HOW THEY DID IT
Using bedside functional optical imaging, Fabrice Wallois and colleagues scanned 12 sleeping 28-32-week gestation age pre-term infants.
This is the earliest age at which cortical responses to external stimuli can be recorded. He said as early as three months before birth a baby's brain establishes neural functions that help decipher human speech. At birth children can discriminate some syllables and recognise human speech but how these immature brain cells process it remains unclear. Using powerful non-invasive scanners Prof Wallois and colleagues analysed 12 sleeping premature infants born after 28 to 32 weeks while playing voice recordings. This is the earliest age for neuronal responses to external stimuli and Prof Wallois found the premature brain can perceive differences in syllables. In addition although the tests produced responses in the right frontal region of the brain - the first part of the brain to form - syllabic changes also sparked responses in the left hemisphere. This suggests certain linguistic brain areas exhibit a sophisticated degree of organisation as early as three months prior to full term.
Prof Wallois said: 'We observed several points of similarity with the adult linguistic network.
The research gives a new insight into the way mothers communicate with their babies - and how language skills develop. 'First, whereas syllables elicited larger right than left responses, the posterior temporal region escaped this general pattern, showing faster and more sustained responses over the left than over the right hemisphere. 'Second, discrimination responses to a change of phoneme (ba vs. ga) and a change of human voice (male vs. female) were already present and involved inferior frontal areas, even in the youngest infants. 'Third, whereas both types of changes elicited responses in the right frontal region, the left frontal region only reacted to a change of phoneme.'These results demonstrate a sophisticated organisation of areas at the very onset of cortical circuitry - three months before term. 'They emphasise the influence of innate factors on regions involved in linguistic processing and social communication in humans.'The study is published in Proceedings of the National Academy of Sciences.
Thank your parents if you're smart: Up to 40% of a child's intelligence is inherited, researchers claim
New estimate is lower than those given by previous studies. Researchers analysed DNA and IQ test results from 18,000 children. They suggest a range of genes may affect intelligence cumulatively
It's all in the genes: A new study shows that up to 40 per cent of a child's intelligence is passed down from the parents. Up to 40 per cent of a child's intelligence is passed down from the parents, according to a new study. The finding from the largest ever genetic study of childhood intelligence adds yet more fuel to the debate over whether intelligence is a product of nature or nurture. Using genetic data and IQ scores of thousands of children from four countries, researchers from the University of Queensland found attempted to separate out the environmental effects. They found that between 20 and 40 per cent of the variation in childhood IQ is due to genetic factors, less than the 40 to 50 per cent suggested by previous research. Dr Beben Benyamin, from the University of Queensland, told ABC: 'This estimate from DNA information is lower than family studies, but it is consistent with the conclusion childhood intelligence is heritable.' Dr Benyamin and his colleagues analysed DNA samples from 18,000 children aged six to 18 from Australia, the Netherlands, the UK and the U.S, along with their IQ scores.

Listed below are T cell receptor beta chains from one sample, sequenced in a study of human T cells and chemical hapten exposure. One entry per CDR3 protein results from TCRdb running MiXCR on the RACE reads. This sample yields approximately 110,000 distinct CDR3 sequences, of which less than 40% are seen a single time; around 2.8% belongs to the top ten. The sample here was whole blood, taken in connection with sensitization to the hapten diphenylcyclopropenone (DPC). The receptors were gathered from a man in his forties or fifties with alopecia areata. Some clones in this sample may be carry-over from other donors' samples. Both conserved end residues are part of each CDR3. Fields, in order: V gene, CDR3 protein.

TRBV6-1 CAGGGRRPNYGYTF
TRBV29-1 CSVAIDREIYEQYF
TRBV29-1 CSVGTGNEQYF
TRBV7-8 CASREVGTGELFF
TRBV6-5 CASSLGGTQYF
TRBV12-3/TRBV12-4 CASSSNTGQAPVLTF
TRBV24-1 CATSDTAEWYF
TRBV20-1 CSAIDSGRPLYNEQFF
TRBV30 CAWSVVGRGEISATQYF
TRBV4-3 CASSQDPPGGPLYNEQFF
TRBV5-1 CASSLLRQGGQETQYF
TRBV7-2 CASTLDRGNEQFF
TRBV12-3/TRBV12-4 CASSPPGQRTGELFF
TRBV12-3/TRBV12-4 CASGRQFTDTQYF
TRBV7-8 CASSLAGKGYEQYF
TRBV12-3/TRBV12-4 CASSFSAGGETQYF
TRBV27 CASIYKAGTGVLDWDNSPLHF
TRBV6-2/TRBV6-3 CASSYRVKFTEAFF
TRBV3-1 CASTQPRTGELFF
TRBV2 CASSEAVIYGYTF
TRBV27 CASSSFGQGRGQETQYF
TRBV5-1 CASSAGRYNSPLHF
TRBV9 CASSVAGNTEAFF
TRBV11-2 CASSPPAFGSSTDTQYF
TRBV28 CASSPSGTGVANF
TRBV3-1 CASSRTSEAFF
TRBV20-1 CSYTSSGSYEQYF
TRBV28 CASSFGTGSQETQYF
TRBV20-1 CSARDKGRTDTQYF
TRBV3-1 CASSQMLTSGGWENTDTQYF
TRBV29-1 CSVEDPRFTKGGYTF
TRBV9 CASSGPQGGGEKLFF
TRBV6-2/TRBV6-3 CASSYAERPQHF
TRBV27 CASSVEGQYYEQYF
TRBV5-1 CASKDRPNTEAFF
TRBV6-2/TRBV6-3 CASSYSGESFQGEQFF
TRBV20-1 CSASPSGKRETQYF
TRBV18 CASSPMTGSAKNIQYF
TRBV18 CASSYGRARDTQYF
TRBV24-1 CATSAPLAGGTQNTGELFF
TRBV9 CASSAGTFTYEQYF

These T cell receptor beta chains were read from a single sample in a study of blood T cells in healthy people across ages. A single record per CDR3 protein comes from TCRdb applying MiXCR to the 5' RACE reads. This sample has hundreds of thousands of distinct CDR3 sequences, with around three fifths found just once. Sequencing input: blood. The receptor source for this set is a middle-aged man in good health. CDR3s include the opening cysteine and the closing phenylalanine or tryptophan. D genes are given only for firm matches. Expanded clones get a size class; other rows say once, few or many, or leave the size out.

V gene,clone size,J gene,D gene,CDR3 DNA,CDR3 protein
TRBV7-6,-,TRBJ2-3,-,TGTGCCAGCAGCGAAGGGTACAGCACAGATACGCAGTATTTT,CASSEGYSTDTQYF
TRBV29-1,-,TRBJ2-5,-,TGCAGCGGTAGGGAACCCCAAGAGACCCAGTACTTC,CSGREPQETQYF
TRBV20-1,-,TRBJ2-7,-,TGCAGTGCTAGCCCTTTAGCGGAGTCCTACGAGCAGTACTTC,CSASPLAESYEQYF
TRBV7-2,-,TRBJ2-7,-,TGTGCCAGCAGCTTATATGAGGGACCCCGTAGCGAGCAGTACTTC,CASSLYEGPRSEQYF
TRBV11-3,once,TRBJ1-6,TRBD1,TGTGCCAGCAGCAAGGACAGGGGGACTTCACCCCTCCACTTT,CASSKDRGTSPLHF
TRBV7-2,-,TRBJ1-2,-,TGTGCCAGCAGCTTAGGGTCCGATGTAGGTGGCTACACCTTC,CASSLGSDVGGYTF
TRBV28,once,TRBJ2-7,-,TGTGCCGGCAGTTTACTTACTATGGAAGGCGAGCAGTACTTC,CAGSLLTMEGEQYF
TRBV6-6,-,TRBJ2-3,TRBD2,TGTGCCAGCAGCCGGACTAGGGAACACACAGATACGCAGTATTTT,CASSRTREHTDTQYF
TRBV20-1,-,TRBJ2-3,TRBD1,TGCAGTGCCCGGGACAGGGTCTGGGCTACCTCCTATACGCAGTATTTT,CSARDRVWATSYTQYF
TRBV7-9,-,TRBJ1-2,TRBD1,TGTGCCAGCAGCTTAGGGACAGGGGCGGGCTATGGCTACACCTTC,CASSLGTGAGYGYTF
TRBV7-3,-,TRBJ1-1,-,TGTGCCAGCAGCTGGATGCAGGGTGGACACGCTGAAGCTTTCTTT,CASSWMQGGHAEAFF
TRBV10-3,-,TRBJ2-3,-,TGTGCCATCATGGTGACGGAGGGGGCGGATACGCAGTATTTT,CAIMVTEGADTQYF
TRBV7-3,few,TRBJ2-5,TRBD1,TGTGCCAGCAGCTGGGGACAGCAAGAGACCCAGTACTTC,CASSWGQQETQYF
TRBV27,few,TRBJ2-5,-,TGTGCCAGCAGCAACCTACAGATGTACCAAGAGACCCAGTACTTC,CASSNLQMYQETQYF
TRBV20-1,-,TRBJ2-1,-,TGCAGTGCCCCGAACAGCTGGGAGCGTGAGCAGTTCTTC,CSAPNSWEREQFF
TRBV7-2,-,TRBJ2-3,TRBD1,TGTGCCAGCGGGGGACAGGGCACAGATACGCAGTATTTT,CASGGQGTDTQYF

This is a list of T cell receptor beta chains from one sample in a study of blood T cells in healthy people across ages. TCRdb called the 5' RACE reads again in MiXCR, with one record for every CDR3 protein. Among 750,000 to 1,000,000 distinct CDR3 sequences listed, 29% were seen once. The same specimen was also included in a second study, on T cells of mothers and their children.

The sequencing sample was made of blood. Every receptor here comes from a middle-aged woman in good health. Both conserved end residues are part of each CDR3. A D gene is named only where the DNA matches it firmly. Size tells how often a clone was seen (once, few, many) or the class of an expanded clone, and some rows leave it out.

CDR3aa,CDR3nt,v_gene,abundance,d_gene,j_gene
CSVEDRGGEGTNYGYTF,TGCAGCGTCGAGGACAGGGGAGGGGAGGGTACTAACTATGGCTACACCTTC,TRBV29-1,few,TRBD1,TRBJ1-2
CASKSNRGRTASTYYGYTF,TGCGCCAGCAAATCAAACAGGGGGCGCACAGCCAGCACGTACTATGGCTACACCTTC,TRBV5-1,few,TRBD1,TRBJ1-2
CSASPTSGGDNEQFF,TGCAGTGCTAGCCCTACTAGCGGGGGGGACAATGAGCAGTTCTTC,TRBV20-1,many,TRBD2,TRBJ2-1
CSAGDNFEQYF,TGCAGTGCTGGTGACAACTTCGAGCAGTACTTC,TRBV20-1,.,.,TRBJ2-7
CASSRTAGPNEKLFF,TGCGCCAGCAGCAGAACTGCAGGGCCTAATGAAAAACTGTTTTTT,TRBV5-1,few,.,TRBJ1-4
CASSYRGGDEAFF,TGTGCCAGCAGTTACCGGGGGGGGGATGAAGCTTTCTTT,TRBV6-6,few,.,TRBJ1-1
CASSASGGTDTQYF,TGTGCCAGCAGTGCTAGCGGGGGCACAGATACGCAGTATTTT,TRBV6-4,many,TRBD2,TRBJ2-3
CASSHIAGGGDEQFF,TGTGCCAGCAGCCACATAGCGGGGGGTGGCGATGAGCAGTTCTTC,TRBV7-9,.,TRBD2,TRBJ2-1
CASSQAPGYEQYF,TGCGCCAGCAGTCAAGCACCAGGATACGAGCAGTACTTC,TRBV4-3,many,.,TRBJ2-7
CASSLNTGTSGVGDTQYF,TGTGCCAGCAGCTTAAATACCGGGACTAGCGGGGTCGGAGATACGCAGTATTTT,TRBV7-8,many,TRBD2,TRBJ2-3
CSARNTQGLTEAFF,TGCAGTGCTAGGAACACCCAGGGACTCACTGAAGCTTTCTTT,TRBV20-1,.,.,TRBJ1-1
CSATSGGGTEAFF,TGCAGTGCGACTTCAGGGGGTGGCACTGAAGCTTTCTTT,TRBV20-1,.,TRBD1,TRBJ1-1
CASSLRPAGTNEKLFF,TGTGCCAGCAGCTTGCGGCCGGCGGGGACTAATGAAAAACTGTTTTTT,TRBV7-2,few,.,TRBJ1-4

They looked for any correlations between patterns of differences in the youngsters' DNA with patterns of differences in their IQ. Findings showed that a gene known as FNBP1L was significantly linked to childhood intelligence. The same gene had previously been shown to be the most significant gene in predicting adult intelligence. Usually when looking at how genetic factors influence individual traits scientists prefer to look for gene variants known as single-nucleotide polymorphisms (SNPs), as these give more precise genetic information, ABC reported. However, Professor Benyamin said, the study did not find any single SNP gene variant that could strongly predict childhood intelligence.
Nature or nurture? It could be many genes that contribute to intelligence in children, with each having a small, but cumulative effect, the study suggests. 'But when we looked at the combined effect of all SNPs we can estimate the contribution of genetics to be about 20 to 40 per cent of the difference in IQ,' he said. That means it could be many genes that contribute to intelligence in children, with each having a small, but cumulative effect, the study suggests. Understanding the factors influencing intelligence is important since IQ is a good predictor for lifespan, educational achievement and adult income, said Professor Benyamin. The findings may also help researchers to better understand intellectual disability, he added.